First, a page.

Damsel Productions is an exciting young company on to a winner with Izzy Tennyson’s new play. Rolling up its sleeves and getting… well, very dirty, this show answers the palpable need for diversity and work from women on stage. So the first thing to say about Grotty is that you should go!
Tennyson guides us through a world seldom depicted – the lesbian sub-culture of East London – with fierce intelligence, wicked humour and a throbbing heart. The play is funny, but this isn’t a fun trip. Taking to the stage as “sad little lesbo” Rigby, Tennyson leads us on a revelatory journey about youth today. There’s a litany of millennial woes providing five-star laughs – from Facebook to flats – arguably more than enough for any coming-of-age story. But the major concern isn’t sexuality – it’s mental health. The “chronically disheartened” Rigby dangerously self-medicates, and the play is frank and frightening in its personal telling of this increasingly important issue.
Tennyson’s writing is invigorating, showing a yen for the macabre and a strong sense of the theatrical that some might feel needs tempering. There’s a lack of polish, which it’s tempting to suggest is a perverse, stubborn idea about being radical. But the raw ideas are profuse, exciting and profound. The script overreaches, but director Hannah Hauer-King does a good job at restraining it; her use of the performance space is brilliant – sympathetic to the script and aiding clarity.
For all her bad posture and face pulling, Tennyson is incredibly magnetic. Her observational comedy is spot on, her talent for satire considerable, and she is a real original. Too many lines are hurried, there aren’t enough pauses for some great jokes, but I was transfixed by this performance. Her fellow actors often do better at the technical delivery of her words. With fewer idiosyncrasies, Rebekah Hinds and Grace Chilton put on a fine show as ex-lovers who have affairs with Rigby in turn, making a plot line crying out for elaboration work. And Anita-Joy Uwajeh is superb with her transformations into three roles.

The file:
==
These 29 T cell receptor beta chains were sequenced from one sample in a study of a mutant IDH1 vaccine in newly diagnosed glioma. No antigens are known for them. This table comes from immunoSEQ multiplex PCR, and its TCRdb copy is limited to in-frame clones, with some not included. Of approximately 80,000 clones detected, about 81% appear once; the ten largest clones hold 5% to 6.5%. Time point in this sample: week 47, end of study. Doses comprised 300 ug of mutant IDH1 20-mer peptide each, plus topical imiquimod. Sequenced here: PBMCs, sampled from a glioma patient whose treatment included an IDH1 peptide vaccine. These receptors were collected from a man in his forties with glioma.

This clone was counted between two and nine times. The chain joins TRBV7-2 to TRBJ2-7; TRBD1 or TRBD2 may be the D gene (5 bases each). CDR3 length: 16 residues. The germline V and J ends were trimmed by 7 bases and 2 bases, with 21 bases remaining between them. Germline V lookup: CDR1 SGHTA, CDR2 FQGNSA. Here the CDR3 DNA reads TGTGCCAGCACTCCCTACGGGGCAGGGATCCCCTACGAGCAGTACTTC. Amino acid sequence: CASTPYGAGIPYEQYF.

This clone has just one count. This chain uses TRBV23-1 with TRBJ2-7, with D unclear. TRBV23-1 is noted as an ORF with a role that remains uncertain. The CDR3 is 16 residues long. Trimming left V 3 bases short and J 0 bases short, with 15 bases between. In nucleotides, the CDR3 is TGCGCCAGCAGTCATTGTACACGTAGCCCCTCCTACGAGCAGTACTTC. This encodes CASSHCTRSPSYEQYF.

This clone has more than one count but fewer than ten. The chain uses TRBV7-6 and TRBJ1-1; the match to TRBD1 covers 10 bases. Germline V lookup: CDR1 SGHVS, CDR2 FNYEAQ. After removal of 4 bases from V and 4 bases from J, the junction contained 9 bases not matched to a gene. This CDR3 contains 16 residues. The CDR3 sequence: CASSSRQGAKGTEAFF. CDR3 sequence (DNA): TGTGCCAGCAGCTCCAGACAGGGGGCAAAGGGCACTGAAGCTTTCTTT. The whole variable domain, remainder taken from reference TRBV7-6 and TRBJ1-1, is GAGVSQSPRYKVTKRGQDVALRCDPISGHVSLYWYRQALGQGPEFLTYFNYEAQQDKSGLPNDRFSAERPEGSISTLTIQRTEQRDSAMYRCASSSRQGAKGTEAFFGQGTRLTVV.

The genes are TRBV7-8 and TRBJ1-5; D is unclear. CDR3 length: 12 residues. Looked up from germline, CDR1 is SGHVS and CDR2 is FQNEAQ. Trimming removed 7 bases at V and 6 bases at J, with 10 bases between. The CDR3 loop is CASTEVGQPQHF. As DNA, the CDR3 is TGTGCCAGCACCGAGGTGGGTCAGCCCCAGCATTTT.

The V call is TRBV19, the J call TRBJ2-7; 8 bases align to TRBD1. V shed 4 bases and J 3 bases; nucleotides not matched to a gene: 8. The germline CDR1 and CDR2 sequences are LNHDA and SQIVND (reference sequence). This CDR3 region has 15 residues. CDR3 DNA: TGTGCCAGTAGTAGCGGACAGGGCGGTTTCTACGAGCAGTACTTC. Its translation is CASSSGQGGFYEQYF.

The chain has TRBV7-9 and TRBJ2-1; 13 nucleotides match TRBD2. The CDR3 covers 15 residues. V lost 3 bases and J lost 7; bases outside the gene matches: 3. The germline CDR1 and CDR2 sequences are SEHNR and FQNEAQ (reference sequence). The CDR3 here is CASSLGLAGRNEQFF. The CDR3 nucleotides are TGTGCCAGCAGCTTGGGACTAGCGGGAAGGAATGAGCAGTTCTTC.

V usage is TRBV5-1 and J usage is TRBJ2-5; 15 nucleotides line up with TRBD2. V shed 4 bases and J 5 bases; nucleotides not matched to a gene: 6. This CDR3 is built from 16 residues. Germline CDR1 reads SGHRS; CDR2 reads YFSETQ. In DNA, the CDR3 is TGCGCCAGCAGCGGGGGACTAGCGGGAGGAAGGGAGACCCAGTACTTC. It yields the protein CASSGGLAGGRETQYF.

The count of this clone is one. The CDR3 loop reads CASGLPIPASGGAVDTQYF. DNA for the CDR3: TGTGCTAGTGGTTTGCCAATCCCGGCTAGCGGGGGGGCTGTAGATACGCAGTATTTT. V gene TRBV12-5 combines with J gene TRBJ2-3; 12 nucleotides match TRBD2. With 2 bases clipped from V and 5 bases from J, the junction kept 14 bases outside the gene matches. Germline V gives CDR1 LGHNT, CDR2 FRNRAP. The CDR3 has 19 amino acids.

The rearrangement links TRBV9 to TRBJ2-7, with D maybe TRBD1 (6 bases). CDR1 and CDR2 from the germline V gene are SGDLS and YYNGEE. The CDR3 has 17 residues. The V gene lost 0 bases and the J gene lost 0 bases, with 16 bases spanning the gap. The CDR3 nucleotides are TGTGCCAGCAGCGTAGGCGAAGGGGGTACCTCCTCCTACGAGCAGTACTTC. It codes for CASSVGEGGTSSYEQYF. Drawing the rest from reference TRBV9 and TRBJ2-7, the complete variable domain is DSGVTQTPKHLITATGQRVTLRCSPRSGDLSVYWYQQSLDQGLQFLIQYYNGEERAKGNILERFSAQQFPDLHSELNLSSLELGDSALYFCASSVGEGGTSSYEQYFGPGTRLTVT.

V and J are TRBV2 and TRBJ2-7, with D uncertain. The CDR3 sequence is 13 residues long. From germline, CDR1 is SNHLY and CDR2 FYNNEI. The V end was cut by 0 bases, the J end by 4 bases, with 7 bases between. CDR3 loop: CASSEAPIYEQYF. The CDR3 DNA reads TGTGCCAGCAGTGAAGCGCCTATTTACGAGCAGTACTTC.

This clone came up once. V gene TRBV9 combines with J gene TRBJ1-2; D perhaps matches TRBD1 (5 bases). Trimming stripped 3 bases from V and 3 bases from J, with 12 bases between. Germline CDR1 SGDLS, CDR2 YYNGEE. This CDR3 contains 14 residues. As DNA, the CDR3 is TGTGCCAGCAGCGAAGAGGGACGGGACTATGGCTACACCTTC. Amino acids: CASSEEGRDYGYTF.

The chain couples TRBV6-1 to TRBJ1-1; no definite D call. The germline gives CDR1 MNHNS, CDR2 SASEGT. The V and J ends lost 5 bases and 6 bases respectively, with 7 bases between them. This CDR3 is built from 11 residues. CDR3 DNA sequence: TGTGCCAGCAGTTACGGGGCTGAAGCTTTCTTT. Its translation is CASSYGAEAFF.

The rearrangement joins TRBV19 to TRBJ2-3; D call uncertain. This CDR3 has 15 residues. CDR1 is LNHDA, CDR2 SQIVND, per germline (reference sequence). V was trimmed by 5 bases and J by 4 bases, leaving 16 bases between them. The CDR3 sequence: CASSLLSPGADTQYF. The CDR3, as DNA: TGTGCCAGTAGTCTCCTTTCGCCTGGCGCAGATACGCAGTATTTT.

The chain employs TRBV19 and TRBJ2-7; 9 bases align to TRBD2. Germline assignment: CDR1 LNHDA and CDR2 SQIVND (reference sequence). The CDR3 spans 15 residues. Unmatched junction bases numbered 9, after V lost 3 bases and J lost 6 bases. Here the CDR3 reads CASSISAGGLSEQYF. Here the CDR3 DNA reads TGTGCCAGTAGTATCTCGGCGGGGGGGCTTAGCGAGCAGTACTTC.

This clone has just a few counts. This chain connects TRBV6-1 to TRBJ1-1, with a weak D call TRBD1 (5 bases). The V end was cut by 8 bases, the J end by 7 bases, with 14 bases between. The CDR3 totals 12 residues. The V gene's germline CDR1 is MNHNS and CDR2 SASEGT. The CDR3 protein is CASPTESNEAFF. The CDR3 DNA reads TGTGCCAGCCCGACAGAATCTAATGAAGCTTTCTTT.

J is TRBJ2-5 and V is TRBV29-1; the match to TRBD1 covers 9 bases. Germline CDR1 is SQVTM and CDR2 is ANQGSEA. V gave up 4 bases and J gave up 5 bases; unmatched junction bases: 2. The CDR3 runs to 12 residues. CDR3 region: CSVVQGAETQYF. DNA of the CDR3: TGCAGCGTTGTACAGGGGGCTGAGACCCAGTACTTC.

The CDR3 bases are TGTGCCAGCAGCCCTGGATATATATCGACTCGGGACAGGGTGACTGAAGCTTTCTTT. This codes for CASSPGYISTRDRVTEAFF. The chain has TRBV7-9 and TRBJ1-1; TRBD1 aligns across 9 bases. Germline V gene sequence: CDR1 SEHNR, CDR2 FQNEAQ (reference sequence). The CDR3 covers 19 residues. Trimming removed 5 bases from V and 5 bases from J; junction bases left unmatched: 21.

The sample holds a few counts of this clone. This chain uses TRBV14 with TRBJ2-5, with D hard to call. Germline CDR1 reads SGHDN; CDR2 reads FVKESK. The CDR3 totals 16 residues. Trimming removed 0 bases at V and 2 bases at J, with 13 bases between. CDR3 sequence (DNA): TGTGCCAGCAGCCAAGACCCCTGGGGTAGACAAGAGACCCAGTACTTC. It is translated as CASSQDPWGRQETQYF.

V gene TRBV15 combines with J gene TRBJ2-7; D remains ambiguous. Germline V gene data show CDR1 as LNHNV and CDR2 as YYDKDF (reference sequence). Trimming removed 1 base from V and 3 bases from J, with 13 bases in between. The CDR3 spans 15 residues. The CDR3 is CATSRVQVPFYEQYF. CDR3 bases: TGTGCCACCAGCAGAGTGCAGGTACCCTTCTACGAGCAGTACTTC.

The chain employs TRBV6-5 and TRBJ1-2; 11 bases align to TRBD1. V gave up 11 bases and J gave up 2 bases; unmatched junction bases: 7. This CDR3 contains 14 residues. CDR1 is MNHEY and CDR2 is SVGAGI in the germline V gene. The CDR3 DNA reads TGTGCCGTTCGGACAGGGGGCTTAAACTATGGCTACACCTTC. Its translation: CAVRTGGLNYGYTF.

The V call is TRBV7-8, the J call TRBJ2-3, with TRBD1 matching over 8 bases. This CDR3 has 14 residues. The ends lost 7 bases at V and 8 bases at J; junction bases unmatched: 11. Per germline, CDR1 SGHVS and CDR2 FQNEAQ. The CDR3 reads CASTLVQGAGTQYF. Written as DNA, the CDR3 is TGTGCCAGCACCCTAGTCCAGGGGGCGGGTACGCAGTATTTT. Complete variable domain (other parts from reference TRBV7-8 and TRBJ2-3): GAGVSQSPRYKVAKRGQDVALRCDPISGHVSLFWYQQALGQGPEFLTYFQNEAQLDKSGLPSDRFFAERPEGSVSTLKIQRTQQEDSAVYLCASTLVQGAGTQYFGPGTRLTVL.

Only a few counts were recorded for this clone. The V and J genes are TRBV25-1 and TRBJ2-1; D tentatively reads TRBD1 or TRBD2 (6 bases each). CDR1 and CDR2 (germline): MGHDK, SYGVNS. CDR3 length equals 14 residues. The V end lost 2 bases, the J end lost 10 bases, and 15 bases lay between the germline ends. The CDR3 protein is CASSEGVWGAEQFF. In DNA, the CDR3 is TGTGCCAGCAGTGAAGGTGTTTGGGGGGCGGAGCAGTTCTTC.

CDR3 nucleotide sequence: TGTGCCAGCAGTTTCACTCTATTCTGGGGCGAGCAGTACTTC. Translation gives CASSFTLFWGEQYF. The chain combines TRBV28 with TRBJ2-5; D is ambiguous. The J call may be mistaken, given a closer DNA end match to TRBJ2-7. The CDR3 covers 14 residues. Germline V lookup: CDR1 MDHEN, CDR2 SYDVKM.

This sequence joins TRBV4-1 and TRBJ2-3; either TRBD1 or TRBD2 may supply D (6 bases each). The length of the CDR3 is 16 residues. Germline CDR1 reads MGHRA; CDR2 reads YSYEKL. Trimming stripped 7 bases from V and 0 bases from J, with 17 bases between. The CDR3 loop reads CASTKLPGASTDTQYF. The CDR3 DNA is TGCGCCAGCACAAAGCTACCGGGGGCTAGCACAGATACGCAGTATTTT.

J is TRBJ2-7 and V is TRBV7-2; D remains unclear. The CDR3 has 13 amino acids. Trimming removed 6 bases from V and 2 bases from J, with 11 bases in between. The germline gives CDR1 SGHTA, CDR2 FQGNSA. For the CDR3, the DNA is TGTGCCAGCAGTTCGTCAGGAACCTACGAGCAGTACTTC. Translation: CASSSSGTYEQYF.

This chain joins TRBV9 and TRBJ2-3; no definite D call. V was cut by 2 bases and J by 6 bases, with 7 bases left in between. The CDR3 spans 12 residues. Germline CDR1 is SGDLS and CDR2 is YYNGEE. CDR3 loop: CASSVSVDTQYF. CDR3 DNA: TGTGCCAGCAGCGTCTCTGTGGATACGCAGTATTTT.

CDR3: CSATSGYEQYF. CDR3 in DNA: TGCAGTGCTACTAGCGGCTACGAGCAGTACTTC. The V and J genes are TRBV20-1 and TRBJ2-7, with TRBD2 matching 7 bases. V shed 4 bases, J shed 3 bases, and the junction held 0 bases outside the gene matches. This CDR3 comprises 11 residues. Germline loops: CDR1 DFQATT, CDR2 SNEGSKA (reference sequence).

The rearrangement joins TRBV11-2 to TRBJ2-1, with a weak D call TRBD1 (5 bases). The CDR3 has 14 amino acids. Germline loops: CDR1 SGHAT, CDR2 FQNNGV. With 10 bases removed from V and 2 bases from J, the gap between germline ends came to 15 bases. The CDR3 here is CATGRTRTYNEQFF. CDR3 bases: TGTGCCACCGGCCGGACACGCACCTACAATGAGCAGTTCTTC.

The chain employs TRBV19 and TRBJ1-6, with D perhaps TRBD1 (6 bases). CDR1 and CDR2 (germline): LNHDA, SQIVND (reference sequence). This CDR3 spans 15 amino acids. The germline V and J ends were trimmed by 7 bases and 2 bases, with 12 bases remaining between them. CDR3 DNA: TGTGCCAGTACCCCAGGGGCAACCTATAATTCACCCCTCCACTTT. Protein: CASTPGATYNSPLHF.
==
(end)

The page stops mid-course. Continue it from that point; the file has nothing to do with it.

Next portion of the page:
So what really is grotty? It’s not the play’s explicit sexual content. Although Rigby’s encounters with symphorophilia are darkly hilarious, her definition of lesbian sex is one of the funniest things I’ve ever heard. What’s grotty turns out to be the connections between people: the characteristics and insights we pick up from lovers, the inheritance of our experiences. And this idea is, frankly, a downer. What happens to the capital-letter Self from such a premise? In Rigby’s demented, disturbing struggle, Self is compromised and objectified, becoming “an experience rather than a person”. And defined by work – “I am an intern” is the drug-induced cry – not an identity, just a job. Add a matricidal urge that would have a psychoanalyst doing cartwheels, leading to a twist brilliantly handled by Hauer-King, and we come close to being lost in Tennyson’s psyche – so compelling does it become. But the real kicker is this fear of connection when applied to a Structuralist simulacrum that offers love – a meeting with another, I suspect that should be an Other, who mirrors Rigby. And is rejected. At this point you just want to hug the girl. Not so much grotty as grim – but brilliant at the same time.
Until 26 May 2018
Photos by The Other Richard